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Homemade Marijuana Edible Sellers Bypass Licensing, Regulations

DENVER (CBS4) - Since the legalization of marijuana in Colorado an area of great concern has been marijuana edibles. There have been deaths linked to them and children sent to emergency rooms after mistaking them for candy.

The state has gone to great lengths to regulate edibles, but CBS4 Investigator Rick Sallinger found some people are bypassing the system by selling homemade edibles on professional looking websites.

Not only is the practice illegal, the products are often more potent than allowed and they even deliver in violation of the law.

CBS4 set up a deal to see how it's done. We ordered several items from a company calling itself Martha Stoner. We met outside at a strip mall in southeast Denver.

"Nice to meet you, tell me what you got," a CBS4 producer asked the woman who arrived with a bag in her hand.

(credit: CBS)

"Do this is the magically delicious bar and the brownies are in there and I gave you a free hard candy," she replied.

The Martha Stoner Facebook page shows off what appears to be delicious looking candies laced with marijuana. To sell recreational marijuana in Colorado one must be licensed by the state and follow regulations. Delivery is not allowed. Potency is limited to 10mg per serving.

The woman from Martha Stoner told the CBS4 producer, "The bar is at least 100mg, the brownies are probably more 110, 120. The candies about 20mg."

(credit: CBS)

The CBS4 producer wearing a hidden camera responded, "So I am going to be rocking and rolling?"

"Definitely," the woman assured.

The state regulations are 10mg THC per serving. Working groups have been meeting to tighten regulations including markings to keep edibles out of the hands of children.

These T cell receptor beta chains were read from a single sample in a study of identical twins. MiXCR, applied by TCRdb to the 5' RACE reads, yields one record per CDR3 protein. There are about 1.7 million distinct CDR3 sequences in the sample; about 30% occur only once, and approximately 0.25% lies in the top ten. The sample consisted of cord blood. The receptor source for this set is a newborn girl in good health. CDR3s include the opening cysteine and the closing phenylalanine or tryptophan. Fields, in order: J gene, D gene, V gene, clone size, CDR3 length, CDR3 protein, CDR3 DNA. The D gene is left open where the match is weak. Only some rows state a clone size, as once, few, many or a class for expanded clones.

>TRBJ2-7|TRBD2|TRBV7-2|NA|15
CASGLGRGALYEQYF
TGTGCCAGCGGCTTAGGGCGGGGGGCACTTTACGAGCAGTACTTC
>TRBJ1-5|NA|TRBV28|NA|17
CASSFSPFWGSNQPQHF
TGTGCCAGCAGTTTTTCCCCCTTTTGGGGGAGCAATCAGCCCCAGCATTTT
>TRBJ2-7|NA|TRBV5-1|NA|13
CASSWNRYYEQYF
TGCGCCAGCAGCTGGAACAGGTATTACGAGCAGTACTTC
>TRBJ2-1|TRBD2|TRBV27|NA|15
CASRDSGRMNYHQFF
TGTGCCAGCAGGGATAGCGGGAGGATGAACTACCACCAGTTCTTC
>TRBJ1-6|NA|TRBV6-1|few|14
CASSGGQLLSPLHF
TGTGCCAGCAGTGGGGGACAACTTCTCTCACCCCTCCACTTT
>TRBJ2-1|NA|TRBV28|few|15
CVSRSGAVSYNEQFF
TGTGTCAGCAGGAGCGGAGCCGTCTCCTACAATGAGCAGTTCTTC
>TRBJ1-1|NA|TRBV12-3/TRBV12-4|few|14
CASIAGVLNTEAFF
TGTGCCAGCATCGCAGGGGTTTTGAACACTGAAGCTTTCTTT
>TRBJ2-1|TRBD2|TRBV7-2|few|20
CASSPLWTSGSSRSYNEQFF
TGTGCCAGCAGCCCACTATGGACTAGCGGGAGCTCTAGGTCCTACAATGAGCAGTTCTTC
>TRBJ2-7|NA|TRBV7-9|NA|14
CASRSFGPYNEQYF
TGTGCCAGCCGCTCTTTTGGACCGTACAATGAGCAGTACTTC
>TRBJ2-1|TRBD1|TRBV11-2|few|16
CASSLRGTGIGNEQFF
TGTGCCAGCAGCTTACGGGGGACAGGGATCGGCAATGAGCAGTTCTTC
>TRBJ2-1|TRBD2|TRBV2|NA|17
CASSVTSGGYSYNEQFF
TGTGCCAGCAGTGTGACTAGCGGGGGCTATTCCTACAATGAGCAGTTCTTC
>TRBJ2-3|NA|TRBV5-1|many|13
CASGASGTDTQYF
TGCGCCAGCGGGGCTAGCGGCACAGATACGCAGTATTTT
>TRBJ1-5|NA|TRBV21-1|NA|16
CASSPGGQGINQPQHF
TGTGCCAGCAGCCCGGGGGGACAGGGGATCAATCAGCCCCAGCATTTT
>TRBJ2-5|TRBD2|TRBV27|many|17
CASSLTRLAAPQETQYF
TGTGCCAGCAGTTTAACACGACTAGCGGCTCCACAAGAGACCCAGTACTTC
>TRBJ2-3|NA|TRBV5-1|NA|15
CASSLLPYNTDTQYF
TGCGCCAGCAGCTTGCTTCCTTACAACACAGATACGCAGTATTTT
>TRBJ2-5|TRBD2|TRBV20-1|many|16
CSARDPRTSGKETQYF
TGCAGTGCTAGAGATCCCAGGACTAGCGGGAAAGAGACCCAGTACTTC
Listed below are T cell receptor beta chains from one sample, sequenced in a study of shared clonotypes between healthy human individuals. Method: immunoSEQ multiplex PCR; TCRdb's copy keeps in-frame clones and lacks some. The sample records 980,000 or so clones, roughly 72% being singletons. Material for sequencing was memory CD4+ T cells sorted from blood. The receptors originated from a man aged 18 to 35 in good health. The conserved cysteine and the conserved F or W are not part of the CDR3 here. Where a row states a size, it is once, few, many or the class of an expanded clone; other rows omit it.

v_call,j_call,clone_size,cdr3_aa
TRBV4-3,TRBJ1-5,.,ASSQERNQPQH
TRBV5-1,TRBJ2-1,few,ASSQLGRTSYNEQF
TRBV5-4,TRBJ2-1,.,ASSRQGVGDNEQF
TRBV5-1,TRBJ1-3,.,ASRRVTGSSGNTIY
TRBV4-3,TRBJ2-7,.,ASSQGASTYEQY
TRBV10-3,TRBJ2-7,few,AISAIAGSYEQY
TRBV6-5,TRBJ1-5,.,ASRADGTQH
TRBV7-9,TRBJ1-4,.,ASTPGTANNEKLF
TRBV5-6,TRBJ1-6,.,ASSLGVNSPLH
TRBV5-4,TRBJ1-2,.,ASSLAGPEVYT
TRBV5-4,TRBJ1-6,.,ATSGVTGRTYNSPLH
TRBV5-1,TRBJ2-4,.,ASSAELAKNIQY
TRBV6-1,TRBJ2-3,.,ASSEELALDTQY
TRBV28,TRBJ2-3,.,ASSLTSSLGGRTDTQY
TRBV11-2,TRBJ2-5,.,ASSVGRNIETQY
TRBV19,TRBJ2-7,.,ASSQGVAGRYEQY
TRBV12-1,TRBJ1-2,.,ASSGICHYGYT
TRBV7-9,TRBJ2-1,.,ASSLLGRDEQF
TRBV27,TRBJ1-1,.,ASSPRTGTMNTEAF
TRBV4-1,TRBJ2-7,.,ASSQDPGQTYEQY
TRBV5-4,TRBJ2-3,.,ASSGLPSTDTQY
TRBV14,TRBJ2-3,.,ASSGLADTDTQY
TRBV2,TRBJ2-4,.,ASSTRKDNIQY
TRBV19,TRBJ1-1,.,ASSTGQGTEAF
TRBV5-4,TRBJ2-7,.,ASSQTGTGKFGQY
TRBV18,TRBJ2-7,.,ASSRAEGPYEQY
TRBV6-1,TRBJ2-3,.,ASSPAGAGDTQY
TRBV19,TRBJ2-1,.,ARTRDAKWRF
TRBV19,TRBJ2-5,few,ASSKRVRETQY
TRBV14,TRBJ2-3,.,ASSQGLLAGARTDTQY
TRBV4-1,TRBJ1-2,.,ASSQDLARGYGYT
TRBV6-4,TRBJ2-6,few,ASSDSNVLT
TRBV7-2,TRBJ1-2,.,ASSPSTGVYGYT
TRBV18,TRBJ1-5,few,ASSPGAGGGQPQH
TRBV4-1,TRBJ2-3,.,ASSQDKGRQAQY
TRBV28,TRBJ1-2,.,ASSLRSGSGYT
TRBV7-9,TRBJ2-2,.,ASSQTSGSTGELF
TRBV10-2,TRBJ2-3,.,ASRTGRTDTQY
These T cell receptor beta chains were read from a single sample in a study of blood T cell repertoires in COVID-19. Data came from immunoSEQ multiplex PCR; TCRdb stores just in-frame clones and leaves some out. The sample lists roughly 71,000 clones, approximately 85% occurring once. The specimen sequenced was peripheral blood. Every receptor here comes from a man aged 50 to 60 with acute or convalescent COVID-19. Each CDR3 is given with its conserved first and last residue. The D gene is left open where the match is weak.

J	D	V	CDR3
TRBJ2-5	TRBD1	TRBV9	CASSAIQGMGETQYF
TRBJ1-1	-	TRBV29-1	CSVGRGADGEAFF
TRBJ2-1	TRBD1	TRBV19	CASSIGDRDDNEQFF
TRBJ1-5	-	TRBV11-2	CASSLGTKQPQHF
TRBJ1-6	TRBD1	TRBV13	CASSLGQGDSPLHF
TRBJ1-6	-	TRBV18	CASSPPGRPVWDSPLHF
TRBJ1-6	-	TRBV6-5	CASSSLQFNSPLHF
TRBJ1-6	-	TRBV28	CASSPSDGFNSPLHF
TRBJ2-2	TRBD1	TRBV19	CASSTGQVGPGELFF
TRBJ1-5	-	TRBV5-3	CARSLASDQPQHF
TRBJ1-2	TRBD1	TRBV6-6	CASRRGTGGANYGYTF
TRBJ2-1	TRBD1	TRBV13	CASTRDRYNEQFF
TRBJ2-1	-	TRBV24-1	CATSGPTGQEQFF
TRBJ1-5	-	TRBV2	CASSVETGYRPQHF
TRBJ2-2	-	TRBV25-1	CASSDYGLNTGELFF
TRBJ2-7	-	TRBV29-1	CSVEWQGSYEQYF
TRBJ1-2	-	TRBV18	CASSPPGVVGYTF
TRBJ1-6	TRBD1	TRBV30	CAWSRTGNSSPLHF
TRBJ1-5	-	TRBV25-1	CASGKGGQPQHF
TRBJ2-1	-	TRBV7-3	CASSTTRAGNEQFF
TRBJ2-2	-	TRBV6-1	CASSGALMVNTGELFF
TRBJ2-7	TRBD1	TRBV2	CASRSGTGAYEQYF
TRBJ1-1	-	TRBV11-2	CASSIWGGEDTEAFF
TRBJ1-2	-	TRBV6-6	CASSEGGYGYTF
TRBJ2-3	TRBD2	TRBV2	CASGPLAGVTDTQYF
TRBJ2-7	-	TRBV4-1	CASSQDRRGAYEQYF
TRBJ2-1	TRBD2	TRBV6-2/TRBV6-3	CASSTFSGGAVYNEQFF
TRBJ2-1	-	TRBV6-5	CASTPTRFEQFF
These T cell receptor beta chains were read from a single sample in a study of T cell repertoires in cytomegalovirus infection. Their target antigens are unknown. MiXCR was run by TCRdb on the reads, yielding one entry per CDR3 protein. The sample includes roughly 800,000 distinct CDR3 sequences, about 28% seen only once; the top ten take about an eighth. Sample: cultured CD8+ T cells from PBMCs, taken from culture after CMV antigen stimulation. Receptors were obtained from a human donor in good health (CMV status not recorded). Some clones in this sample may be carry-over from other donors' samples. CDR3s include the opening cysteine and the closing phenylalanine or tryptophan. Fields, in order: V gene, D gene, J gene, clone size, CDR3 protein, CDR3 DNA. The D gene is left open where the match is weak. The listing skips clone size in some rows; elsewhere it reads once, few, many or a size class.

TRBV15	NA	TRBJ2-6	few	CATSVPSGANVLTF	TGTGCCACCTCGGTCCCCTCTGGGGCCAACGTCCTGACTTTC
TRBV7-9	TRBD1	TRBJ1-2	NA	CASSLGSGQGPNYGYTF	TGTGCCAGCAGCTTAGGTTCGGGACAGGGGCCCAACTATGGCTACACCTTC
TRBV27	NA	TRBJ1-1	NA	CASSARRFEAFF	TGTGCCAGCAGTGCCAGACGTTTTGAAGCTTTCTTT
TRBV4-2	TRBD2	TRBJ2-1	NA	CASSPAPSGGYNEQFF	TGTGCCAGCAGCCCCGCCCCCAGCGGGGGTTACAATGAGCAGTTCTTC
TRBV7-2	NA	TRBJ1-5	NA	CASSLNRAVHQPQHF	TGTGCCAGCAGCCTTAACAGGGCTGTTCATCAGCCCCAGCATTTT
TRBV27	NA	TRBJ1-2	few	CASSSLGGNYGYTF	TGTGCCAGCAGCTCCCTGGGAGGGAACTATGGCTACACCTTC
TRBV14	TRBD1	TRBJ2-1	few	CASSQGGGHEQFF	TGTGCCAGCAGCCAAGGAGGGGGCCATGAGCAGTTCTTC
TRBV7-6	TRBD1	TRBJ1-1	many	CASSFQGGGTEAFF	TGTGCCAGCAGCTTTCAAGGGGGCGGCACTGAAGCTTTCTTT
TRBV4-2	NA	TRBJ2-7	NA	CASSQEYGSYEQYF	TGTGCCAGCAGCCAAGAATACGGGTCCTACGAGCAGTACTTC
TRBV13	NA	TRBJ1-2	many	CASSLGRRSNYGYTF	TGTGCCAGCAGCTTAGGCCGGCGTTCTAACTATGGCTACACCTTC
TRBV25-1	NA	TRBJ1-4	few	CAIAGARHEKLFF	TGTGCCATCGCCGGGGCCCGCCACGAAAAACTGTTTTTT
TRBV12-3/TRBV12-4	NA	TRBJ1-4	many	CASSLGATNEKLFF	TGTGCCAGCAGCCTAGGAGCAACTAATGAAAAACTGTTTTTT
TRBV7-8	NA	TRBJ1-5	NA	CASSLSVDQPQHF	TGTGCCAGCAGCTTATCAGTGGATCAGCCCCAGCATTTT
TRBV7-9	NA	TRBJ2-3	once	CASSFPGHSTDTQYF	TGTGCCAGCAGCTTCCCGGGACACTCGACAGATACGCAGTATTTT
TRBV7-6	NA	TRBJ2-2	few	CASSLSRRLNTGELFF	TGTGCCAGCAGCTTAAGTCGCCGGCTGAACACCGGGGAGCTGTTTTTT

Boulder-based Wana Brands is one of the licensed companies concerned about the homemade black market edibles.

Nancy Whiteman, co-owner of Wana, cautioned, "There is no way really to know what the potency is of those products or how carefully they've been made."

(credit: CBS)

The woman from Martha Stoner told the CBS4 undercover producer that she makes the edibles at her home in her kitchen. She is not alone. CBS4 found numerous examples of homemade edibles for sale on the Internet. Many are listed with photos on Craigslist.

Teri Robinet of the Cannabis Patients Alliance says regulated medical marijuana edibles are often not strong enough, which creates a marketplace for the homemade variety.

"The black market often produces higher quality than regulated, potency limits are not restricted, and the pricing is much more affordable."

The woman CBS4 met from Martha Stoner announced the cost for the order would be $27. Instead of buying the items, Sallinger greeted the woman.

CBS4 Investigator Rick Sallinger confronting the woman from Martha Stoner (credit: CBS)

"Hi, Rick Sallinger from Channel 4. Can you explain to me how what you are doing is legal?"

She did not reply and kept walking as Sallinger asked, "Do you have a license from the state to sell marijuana edibles?" The state had no record for a company named Martha Stoner.

Licensed and regulated companies are now urging homemade edible makers to stop selling illegal products.

"If you want to get in this business do it in a legal regulated way and make it safe for the public," Whiteman said.

When CBS4 tried to reach Martha Stoner the Web page was gone and her phone was disconnected.

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